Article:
As a participant in Monday’s Lobby Day Second Amendment rally at the State Capitol, I write to share my perspective of that day with your readers. This seems necessary in view of the distorted coverage by the national media and the deliberate misperceptions generated by our state leadership surrounding the event. The reality of what took place was far different from that portrayed by media commentators and was not – as several national news outlets reported – a “white supremacist rally.”
Every year around this time, citizens of the Commonwealth meet with their elected representatives in Richmond and “lobby” for or against bills pending before the ongoing legislative session.
Governor Northam has made it his top priority to enact so-called “common sense” gun control measures. These range from banning “assault-style” weapons, “Red Flag” laws, requiring universal background checks for all firearms purchases, and even outright prohibition of minors owning and utilizing firearms.
Clearly, citizens of the Shenandoah Valley believe these measures are unconstitutional and will eventually lead to strong-arm gun confiscation what the progressives call a “buyback.” I have never purchased any firearms from the Commonwealth and am not quite sure how they could buy them back.
My early-AM ride to Richmond on Monday rather resembled a tour bus to Disneyland. No “gun nuts,” no white supremacists, no Nazis, no bomb-throwers, but rather parents and grandparents of both sexes, representing many varied occupations. We shared one common value – that our right to keep and bear arms as guaranteed by U.S. Constitution shall not be infringed by our state government.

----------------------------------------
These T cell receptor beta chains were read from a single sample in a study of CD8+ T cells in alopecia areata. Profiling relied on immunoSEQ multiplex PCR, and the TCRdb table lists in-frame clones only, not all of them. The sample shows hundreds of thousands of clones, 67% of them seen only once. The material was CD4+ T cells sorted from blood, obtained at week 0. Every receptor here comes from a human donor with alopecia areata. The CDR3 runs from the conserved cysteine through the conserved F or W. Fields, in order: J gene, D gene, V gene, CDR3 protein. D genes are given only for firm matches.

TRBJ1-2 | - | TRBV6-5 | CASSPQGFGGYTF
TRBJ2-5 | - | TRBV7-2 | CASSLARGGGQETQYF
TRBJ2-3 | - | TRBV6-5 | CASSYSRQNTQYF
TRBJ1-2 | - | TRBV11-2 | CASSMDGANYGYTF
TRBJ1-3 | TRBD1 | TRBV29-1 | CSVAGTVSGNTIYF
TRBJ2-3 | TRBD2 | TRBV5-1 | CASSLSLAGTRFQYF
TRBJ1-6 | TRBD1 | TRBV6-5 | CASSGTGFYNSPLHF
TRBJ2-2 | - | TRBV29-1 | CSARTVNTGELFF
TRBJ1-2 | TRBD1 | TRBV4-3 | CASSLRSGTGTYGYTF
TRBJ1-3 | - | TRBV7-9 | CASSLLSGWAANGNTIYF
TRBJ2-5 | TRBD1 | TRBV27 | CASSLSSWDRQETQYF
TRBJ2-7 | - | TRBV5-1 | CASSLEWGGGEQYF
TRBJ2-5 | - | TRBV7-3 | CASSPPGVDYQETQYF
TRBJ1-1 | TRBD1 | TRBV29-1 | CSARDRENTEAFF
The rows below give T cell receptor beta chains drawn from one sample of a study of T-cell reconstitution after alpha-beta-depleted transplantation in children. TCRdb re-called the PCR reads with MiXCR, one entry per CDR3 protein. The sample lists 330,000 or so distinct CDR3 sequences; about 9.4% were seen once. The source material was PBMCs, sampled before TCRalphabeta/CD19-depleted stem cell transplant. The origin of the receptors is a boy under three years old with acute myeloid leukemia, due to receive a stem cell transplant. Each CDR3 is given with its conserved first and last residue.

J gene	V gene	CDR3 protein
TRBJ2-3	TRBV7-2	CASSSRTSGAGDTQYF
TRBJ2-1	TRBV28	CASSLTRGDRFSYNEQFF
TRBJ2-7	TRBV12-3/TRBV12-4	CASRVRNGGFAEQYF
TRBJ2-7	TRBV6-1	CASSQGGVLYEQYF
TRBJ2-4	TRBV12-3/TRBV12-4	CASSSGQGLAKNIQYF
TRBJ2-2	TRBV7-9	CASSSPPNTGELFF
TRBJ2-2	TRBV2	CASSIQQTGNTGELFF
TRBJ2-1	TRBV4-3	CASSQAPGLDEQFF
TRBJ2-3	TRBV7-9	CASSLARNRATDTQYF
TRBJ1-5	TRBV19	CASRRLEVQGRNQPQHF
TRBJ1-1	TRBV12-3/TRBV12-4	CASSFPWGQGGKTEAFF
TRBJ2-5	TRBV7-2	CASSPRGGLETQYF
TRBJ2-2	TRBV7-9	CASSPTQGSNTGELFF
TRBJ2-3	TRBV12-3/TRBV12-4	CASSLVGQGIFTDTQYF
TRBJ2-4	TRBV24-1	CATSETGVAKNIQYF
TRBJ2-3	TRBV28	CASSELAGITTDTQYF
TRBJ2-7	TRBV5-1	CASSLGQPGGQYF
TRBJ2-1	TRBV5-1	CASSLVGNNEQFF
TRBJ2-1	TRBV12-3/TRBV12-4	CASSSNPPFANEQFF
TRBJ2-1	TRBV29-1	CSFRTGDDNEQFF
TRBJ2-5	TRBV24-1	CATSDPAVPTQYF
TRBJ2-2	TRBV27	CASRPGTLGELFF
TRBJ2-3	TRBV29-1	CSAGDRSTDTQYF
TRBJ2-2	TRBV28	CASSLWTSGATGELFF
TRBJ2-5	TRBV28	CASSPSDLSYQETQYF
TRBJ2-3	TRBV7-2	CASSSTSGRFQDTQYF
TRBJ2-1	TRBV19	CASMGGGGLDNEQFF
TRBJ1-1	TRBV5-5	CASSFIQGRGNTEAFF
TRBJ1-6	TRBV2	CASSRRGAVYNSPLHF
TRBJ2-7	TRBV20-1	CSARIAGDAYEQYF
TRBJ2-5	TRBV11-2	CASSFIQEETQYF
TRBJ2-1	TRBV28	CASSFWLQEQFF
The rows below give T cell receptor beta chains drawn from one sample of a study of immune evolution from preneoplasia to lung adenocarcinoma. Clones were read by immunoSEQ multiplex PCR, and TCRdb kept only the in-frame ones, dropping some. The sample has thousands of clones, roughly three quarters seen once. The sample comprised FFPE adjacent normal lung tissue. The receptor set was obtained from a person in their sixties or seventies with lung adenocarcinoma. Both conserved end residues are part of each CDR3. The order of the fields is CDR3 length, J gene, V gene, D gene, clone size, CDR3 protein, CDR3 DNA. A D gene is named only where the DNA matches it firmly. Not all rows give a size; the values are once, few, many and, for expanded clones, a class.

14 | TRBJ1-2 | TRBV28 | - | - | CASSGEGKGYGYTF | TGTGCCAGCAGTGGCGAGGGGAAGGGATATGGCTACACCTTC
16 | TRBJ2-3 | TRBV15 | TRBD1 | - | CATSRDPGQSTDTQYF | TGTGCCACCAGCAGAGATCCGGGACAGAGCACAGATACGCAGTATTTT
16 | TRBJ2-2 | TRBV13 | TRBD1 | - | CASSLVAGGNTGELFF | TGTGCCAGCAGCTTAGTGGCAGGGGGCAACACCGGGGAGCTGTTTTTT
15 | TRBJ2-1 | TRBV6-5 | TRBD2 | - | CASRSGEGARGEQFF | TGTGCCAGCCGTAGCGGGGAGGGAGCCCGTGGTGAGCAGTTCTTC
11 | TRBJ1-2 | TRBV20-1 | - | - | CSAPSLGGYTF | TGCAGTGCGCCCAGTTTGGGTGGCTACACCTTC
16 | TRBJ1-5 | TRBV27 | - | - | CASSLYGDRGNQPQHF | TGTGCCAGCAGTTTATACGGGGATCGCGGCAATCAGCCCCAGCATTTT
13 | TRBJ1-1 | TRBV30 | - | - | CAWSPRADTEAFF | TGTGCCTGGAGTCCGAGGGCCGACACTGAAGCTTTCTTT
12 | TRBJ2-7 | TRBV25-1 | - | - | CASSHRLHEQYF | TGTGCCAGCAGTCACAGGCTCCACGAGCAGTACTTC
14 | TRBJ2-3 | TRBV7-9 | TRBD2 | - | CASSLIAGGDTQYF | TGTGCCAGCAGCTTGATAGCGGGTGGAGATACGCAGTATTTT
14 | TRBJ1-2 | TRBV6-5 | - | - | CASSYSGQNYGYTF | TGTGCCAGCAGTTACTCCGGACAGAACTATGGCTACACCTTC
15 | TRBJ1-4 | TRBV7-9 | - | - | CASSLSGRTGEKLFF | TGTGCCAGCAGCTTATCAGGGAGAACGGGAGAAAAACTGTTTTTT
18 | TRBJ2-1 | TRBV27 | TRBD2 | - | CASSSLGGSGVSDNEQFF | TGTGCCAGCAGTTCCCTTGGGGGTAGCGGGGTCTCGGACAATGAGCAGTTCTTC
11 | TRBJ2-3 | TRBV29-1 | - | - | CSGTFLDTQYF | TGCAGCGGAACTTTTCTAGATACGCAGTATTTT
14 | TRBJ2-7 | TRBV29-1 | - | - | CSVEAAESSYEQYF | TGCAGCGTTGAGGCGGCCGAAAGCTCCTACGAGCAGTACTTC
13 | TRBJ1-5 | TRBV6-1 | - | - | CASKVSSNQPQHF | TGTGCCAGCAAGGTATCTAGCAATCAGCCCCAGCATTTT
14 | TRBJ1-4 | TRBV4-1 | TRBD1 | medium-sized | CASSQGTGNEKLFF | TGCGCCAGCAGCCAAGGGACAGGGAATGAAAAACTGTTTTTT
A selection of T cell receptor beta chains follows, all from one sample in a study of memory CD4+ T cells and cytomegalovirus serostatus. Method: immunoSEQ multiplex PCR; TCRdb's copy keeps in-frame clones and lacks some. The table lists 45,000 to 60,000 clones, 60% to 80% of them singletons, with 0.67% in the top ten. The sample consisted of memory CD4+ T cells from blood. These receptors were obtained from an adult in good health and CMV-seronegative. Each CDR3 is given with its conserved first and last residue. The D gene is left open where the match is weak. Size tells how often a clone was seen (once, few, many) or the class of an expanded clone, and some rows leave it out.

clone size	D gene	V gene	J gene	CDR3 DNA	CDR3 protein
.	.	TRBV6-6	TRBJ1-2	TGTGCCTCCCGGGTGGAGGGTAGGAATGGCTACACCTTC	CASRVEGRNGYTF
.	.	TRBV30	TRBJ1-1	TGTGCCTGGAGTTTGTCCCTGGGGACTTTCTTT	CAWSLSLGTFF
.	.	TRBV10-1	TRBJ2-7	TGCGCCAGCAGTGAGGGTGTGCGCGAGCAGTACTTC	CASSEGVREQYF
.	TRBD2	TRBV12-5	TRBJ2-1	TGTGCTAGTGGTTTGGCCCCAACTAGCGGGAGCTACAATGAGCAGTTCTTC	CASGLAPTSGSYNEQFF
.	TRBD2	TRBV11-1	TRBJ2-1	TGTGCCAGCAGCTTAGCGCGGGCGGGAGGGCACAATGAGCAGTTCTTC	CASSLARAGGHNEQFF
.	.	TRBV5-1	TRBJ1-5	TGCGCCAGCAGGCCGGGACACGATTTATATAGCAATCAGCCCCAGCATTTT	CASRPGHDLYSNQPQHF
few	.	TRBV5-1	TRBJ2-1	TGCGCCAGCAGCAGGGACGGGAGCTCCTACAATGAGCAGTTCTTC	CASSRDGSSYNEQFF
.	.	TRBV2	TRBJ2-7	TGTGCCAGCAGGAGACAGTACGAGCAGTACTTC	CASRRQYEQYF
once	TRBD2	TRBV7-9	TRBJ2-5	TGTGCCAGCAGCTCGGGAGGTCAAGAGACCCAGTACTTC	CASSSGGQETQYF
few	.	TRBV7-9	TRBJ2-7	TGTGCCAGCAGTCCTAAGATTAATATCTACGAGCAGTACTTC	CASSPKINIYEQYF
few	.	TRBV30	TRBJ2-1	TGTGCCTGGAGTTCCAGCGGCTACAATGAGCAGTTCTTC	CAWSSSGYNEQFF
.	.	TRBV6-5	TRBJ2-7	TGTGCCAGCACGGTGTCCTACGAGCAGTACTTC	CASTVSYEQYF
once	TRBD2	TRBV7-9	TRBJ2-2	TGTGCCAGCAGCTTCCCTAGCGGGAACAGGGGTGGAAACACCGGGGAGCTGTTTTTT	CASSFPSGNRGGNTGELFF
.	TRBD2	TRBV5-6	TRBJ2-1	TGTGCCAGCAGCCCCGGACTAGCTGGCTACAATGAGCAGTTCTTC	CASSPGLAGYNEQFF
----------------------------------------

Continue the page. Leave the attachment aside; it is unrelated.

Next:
As we approached Richmond, you felt the tension. In view of the Governor’s “emergency declaration” and with the media boiling over with (hopeful) predictions of mass carnage, had we been wise to enter a potential “hot zone”? As we drew closer to Ground Zero, the law enforcement presence in the streets increased dramatically.
Our bus was greeted by a Richmond police officer who reviewed the rules for the event; in turn, we assured him we had no agenda other than to publicly lobby our elected officials to support the American rights of free speech and the Second Amendment. As a group, we prayed for peace. Finally, we filed out of bus and entered the Capitol grounds.
Mindful of the Governor’s fevered alarms, we scanned the area for any evidence of white supremacists, neo-Nazis, Antifa or other hate groups. There were none; all we saw was a cross-section of the Commonwealth in terms of age, race and gender. Actually, Lobby Day sort of reminded me of a college football game, with several exceptions: the attendees were sober, they listened to and thanked police officers, they respected the rights of others, and they even picked up trash before departing the grounds. Yes, there was a noticeable anti-Second Amendment presence there, but nobody attempted to confront anybody else, and both factions chanted their opposing views with civility and respect.
And so it passed that at the end of the day – despite the Governor’s needless and unhelpful hysteria and the media drumbeat for violence – the story is that tens of thousands of everyday Virginians had spoken, and been heard.
Was it worth the trip? I’d go again in a heartbeat.